Editor's note: Jonathan S. Henes is a board member of the Michael Lynch Memorial Foundation. He is a partner at Kirkland & Ellis LLP, an international law firm.
New York (CNN) -- My 9-year-old son was sitting on my lap and leafing through the newspaper as we ate breakfast. I was about to turn the page when he put his hand down and asked "What are those names?" On the page was a list of the names of the victims of September 11. "Why is the paper showing this?"
I explained that in a few days it will be 10 years since that horrific event and, as a result, it will be a day during which we all take time to stop and remember what happened. He looked up at me and asked "Why do we want to remember such a bad day?"
The best questions in life are asked by children. Sometimes, adults go through life simply accepting the world as it comes.
My son's question made me think. Why do we want to remember such a terrible day? Of course, there are so many reasons, but as I looked into his eyes, the answer for me was obvious. On September 11, 2001, too many parents lost the opportunity to experience the simple but extraordinary moments of talking with their children, of answering their questions, of holding them in their arms. We remember September 11 to keep alive the memories of the children lost.
One father who lost his son was Jack Lynch. Jack, an Irish immigrant with a penchant for making everyone he meets feel special, came to America in the 1950s and set up a home in the Throgs Neck section of the Bronx. He married the love of his life and together they had 10 amazing children. Jack served in the Army and then spent his career with the New York City transit authority, working his way up from a bus mechanic to the general manager of the Brooklyn Surface Transit Division.
On September 11, Michael Lynch, one of Jack's sons and a New York City firefighter, answered the call, leaving his station on the Upper West Side of Manhattan. He drove downtown, ran into the burning tower and, like 342 other firefighters and thousands of others, lost his life when it collapsed.
Jack went to ground zero immediately after the attack and spent every day digging and searching for his son and the others who were in the Towers that day. At first Jack prayed he would find survivors, but once the grim reality set in that there were none, he worked just as hard to recover the victims' remains so families could say their goodbyes.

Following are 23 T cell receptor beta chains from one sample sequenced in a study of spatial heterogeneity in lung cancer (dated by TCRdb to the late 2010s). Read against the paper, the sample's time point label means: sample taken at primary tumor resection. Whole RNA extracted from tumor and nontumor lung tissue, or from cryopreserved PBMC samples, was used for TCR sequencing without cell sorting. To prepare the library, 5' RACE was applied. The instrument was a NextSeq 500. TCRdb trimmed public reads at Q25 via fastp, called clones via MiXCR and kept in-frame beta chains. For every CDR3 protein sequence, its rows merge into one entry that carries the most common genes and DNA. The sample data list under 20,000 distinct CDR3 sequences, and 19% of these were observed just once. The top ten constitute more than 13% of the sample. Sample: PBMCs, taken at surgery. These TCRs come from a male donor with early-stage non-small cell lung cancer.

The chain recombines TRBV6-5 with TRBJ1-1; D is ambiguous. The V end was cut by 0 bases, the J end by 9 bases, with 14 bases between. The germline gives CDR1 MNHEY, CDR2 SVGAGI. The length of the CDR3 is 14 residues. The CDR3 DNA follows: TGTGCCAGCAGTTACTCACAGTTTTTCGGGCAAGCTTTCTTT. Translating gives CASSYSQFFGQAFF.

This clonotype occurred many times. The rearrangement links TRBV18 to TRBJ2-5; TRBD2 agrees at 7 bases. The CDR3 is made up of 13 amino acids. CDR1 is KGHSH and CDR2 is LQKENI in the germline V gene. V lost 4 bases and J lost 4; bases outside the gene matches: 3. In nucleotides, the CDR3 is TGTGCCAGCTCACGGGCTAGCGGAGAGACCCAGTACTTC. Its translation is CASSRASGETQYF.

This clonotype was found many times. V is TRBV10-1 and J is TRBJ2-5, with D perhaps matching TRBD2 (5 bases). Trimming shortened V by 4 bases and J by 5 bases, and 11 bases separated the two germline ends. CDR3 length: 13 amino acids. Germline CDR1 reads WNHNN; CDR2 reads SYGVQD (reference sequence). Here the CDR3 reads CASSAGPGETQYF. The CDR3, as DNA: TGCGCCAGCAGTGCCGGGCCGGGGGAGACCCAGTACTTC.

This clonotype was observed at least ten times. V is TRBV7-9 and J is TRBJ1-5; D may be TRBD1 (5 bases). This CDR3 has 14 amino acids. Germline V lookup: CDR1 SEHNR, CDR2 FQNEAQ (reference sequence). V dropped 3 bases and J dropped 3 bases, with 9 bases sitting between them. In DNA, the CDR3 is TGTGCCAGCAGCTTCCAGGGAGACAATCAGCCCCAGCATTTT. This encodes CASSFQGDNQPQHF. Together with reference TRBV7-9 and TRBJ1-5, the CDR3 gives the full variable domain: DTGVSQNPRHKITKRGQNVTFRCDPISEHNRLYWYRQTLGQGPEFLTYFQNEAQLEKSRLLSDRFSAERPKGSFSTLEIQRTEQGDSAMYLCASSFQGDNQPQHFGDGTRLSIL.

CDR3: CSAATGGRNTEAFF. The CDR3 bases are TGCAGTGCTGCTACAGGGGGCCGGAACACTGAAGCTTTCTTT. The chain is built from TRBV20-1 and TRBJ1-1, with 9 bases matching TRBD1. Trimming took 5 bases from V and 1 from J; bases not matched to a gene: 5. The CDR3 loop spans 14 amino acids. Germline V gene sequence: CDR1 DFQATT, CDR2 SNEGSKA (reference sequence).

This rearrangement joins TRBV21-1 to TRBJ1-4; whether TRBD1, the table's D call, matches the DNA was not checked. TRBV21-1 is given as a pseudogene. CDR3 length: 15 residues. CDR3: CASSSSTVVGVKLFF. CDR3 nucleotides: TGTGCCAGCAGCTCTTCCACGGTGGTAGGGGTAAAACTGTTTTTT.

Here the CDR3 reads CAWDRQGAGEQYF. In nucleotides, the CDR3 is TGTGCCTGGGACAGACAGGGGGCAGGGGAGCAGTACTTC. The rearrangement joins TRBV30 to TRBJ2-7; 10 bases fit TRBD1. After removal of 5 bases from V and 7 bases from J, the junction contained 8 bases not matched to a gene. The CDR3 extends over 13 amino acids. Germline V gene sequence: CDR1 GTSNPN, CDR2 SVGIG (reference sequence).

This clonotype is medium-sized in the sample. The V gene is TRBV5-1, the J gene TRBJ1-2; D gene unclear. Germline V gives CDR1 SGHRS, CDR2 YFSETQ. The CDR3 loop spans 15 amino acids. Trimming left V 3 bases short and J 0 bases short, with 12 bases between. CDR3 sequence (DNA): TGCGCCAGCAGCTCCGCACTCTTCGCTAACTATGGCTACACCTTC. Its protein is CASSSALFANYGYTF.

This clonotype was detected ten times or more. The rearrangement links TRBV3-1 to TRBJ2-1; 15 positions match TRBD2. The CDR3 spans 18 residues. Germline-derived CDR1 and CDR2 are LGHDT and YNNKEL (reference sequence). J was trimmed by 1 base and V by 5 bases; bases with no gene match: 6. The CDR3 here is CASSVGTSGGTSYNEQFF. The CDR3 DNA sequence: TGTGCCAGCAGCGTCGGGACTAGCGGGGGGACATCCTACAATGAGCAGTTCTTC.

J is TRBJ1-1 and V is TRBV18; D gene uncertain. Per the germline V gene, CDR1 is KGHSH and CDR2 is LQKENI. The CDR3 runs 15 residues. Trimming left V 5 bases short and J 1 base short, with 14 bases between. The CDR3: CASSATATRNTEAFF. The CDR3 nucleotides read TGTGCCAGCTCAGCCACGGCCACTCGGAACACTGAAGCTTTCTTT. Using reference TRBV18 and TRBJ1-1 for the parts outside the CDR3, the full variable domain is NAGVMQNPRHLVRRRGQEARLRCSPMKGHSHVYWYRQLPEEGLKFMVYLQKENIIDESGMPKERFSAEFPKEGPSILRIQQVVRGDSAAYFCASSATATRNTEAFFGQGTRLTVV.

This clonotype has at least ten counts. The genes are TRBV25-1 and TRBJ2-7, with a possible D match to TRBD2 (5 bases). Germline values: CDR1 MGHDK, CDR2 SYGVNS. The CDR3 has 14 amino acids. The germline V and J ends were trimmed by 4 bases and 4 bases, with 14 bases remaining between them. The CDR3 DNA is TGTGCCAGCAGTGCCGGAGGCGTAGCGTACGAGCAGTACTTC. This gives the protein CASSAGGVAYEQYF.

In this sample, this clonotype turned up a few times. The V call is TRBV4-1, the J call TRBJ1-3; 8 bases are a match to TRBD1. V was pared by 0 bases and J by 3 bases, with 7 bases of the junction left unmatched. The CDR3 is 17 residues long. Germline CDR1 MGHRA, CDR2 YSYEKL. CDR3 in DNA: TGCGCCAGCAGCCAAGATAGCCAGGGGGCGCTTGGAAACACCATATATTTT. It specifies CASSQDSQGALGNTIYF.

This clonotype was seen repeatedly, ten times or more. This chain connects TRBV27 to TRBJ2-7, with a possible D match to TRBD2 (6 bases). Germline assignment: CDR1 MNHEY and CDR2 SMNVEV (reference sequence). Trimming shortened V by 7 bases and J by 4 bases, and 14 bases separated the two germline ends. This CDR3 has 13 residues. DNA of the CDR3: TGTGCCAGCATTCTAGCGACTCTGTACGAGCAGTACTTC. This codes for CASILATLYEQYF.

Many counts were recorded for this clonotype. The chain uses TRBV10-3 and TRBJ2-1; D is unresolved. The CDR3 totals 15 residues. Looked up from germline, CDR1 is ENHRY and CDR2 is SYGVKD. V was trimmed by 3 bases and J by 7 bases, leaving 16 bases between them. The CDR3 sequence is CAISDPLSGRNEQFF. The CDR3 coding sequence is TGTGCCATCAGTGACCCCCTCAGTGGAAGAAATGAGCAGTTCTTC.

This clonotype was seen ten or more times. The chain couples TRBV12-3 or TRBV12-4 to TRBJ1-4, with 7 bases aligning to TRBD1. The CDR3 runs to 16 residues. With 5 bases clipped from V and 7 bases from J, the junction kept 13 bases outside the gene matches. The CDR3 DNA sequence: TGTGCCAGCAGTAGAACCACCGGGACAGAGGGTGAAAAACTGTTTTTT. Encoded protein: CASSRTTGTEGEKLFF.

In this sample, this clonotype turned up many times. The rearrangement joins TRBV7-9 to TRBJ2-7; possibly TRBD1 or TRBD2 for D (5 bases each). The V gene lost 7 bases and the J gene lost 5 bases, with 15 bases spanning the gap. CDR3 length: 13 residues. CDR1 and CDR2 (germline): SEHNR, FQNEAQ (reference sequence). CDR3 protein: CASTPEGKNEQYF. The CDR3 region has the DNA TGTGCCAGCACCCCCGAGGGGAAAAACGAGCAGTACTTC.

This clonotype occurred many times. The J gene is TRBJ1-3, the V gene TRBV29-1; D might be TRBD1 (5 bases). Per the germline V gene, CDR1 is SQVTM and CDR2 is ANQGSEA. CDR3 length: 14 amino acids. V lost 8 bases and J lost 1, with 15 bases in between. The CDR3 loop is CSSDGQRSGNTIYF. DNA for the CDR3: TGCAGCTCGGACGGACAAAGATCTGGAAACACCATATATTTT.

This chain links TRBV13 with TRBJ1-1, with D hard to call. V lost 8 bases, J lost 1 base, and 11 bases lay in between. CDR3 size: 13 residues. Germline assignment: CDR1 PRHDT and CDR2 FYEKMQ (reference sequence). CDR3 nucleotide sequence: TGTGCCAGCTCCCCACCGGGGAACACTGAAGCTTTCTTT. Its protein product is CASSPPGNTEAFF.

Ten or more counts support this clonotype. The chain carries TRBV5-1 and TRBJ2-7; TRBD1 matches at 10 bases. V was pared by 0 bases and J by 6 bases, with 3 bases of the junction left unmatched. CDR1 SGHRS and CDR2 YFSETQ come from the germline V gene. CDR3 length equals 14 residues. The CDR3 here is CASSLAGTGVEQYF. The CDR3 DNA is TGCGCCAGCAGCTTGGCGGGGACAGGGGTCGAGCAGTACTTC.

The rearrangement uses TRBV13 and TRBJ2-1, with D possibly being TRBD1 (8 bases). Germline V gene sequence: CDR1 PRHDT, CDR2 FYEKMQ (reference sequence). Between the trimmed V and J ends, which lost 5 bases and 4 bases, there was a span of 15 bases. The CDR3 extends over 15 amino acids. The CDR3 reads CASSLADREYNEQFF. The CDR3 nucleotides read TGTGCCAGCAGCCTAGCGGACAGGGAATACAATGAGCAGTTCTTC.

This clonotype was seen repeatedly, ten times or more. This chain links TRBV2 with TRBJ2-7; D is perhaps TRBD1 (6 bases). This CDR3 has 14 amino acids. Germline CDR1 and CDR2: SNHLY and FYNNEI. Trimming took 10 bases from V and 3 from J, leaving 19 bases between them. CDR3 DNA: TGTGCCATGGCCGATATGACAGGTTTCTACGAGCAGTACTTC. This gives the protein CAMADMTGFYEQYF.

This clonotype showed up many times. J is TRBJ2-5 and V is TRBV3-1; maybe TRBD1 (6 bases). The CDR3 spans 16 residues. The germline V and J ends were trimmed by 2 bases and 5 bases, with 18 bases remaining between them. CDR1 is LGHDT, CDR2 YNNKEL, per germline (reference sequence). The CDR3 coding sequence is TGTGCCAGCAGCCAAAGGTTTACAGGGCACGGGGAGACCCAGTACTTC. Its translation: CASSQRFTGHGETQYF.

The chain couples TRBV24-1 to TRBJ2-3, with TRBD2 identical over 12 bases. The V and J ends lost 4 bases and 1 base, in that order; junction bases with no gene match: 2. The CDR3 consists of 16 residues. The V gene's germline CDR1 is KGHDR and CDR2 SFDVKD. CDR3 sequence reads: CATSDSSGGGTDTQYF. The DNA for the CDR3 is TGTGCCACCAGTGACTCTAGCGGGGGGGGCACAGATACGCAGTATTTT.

On March 21, 2002, Michael's remains were found. The medical examiner explained that Michael's remains were intertwined with those of a woman he was either carrying out of the tower or protecting from the devastation raining down from above. Michael, like the other firefighters who raced into the World Trade Center, did his job until the end.
Upon the news that Michael was found, his brothers and sisters raced to ground zero, and Michael was carried out by his family, tears in their eyes and with heavy hearts, to the sound of bagpipes. His family was able to say a proper goodbye.
In the face of this personal tragedy and in the midst of a national calamity, Jack gathered his family together in his home in the Bronx. The questions Jack asked were: "How do we as a family best remember Michael? How do we keep Michael's memory alive? How do we create good from evil?"
The Lynch children, who each benefited from education scholarships, decided to start a foundation to provide scholarships to the children of victims of the 9/11 attacks and other disasters, as well as to the children of New York City firefighters so they can afford a higher education.
The foundation, which is completely run by friends and family, has granted more than $2.3 million in college scholarships to 96 children of firefighters and victims of the September 11 attacks and other U.S. disasters.
And this is why we choose never to forget. Jack lost his son Michael. Jack can't sit and have breakfast with Michael. Jack can't put his arm around Michael or hug him. But every day Jack remembers Michael. Jack and the Lynch family rose up after the attacks and found a way to keep Michael alive forever by providing children an opportunity through education.
We remember September 11 because the moments spent with our children are what get us through the memory of bad days.
The opinions expressed in this commentary are solely those of Jonathan S. Henes.